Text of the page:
Those people’s best ideas were then built and tested on an unprecedented scale. Many of the changes made to Facebook during that time were likely motivated by this mandate. The ability for people to share web content (like news articles) and then to reshare them. The notifications inviting you back when someone likes or comments on your posts or comments. The careful selection of which content to promote and display to users; not surprisingly, more extreme and controversial content leads to more “engagement” and thus more advertising revenue. Sound familiar? Driven by innovations like these, Facebook’s annual revenue per user soared eightfold from $5 to more than $40 in the 10 years following 2011. Of course it’s not fair to single out Facebook. These same dynamics were operating at all of the other social media platforms: Instagram, YouTube, and Twitter foremost among them.
In our work at Joinable, we find that people often want to talk about Nextdoor. The most common complaint we hear is that the content on Nextdoor is negative, scary, or irrelevant. But we have also heard that the initial mission of the Nextdoor founding team was similar to our mission at Joinable today: to connect people to neighbors and others in their local communities. Why doesn't the product today reflect that mission?
Just as with Facebook, it comes down to the business model. In preparation for IPO, Nextdoor faced the same pressures to quickly grow revenue and turned to the advertising business model. They needed more of their user’s time and attention, so they became a media company: they started allowing people to post content and notify others.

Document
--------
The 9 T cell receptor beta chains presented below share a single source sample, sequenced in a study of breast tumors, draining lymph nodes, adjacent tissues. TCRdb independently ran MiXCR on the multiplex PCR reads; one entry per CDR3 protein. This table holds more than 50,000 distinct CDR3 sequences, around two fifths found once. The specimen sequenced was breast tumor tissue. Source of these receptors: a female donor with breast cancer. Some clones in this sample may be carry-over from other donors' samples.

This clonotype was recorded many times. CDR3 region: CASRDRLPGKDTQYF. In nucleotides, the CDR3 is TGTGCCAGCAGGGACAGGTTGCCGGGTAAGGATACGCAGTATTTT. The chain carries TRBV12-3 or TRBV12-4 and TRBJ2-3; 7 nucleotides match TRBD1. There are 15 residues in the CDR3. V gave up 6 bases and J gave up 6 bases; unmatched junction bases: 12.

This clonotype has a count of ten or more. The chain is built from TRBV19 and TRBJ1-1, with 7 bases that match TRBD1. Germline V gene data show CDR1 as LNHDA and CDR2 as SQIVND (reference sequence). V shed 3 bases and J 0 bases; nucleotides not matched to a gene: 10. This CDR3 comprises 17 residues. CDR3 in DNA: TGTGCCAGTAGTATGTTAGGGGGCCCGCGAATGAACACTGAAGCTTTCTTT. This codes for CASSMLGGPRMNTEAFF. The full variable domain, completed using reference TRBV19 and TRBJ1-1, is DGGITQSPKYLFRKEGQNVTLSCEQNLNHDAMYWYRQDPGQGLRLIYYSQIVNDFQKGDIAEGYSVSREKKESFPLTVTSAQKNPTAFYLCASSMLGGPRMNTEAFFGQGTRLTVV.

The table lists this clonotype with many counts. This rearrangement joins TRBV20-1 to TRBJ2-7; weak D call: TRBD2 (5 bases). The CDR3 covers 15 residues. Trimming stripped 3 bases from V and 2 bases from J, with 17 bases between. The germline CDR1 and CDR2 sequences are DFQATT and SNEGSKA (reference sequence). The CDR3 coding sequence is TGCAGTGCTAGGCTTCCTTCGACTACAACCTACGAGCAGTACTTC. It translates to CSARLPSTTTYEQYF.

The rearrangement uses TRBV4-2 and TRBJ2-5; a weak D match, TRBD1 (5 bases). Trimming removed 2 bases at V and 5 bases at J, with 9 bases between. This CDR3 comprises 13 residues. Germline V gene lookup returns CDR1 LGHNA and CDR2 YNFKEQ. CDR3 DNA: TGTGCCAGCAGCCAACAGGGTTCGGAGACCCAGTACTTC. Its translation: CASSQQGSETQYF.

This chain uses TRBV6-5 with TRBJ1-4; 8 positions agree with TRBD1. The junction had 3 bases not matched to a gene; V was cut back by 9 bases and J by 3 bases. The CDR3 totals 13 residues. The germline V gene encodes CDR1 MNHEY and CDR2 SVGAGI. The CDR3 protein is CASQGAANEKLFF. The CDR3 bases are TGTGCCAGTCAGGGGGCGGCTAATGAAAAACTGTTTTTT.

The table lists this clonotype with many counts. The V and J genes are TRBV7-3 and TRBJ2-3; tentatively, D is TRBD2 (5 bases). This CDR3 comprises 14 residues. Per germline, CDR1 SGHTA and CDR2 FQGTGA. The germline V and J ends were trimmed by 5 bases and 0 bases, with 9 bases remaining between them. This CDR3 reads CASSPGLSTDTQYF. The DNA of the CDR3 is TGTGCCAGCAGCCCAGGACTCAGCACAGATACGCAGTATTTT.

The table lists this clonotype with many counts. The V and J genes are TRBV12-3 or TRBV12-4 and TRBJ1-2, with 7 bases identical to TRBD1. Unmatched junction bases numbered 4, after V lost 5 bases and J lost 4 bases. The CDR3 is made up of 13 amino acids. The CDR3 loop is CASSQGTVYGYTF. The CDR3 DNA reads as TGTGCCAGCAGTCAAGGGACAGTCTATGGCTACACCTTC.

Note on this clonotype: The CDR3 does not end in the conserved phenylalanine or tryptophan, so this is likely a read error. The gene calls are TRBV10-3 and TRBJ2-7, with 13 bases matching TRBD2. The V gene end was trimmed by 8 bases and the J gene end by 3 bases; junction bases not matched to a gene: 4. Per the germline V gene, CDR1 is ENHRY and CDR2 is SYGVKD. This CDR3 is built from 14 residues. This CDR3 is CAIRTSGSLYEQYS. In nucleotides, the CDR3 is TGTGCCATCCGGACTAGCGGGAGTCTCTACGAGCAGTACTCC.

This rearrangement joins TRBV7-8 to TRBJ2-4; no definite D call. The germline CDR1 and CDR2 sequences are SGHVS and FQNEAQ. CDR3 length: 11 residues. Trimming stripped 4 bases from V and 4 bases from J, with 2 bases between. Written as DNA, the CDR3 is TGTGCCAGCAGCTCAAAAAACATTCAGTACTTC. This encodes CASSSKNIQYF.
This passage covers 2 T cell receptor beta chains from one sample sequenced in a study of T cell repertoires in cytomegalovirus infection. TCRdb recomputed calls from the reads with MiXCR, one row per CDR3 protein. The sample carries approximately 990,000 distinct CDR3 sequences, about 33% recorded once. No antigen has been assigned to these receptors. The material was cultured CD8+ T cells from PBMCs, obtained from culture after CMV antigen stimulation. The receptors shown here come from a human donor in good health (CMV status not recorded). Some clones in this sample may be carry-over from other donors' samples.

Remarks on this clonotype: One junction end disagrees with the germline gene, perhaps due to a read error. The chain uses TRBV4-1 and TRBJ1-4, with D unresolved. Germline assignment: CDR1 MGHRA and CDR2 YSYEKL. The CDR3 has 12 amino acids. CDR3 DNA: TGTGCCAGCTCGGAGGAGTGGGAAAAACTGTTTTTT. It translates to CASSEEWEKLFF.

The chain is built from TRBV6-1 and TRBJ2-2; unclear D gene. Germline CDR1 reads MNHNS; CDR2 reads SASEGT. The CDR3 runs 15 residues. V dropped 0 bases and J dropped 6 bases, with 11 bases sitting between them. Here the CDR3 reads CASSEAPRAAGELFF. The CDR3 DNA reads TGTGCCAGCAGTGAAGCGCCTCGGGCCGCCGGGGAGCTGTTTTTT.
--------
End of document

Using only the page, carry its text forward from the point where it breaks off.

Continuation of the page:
But the Nextdoor team quickly found that they had a serious problem: the frequency of new posts on Nextdoor was pretty low, so it was presumably hard to get enough engagement when only notifying immediate neighbors about posts. To address this, they made a key change that proved fatal to the user experience: they expanded the neighborhood size to an average of 1000 homes, and allowed neighbor posts to notify not just those 1000 users, but in many cases nearby neighborhoods as well, meaning that posts often reach often over 10,000 people. Think about the difference between sending a message to 10-20 people you’re likely to run into in the next week, and sending a post to 10,000 people in your town. You start to feel anonymous, and as well all know anonymity often leads to very different behavior.
Furthermore, like all social media companies, Nextdoor uses algorithms to decide which of the many posts in the new larger neighborhood groups to promote and notify others about. Given the very real business need to increase engagement (the advertising imperative), these algorithms are almost certainly designed to identify and promote the posts that are more “engaging”: more likely to be noticed, clicked on, and responded to. And what kinds of posts are these? The negative, controversial, outrageous ones, of course. Neighbors end up complaining and arguing, with a net effect that is at times more divisive than uniting on local communities.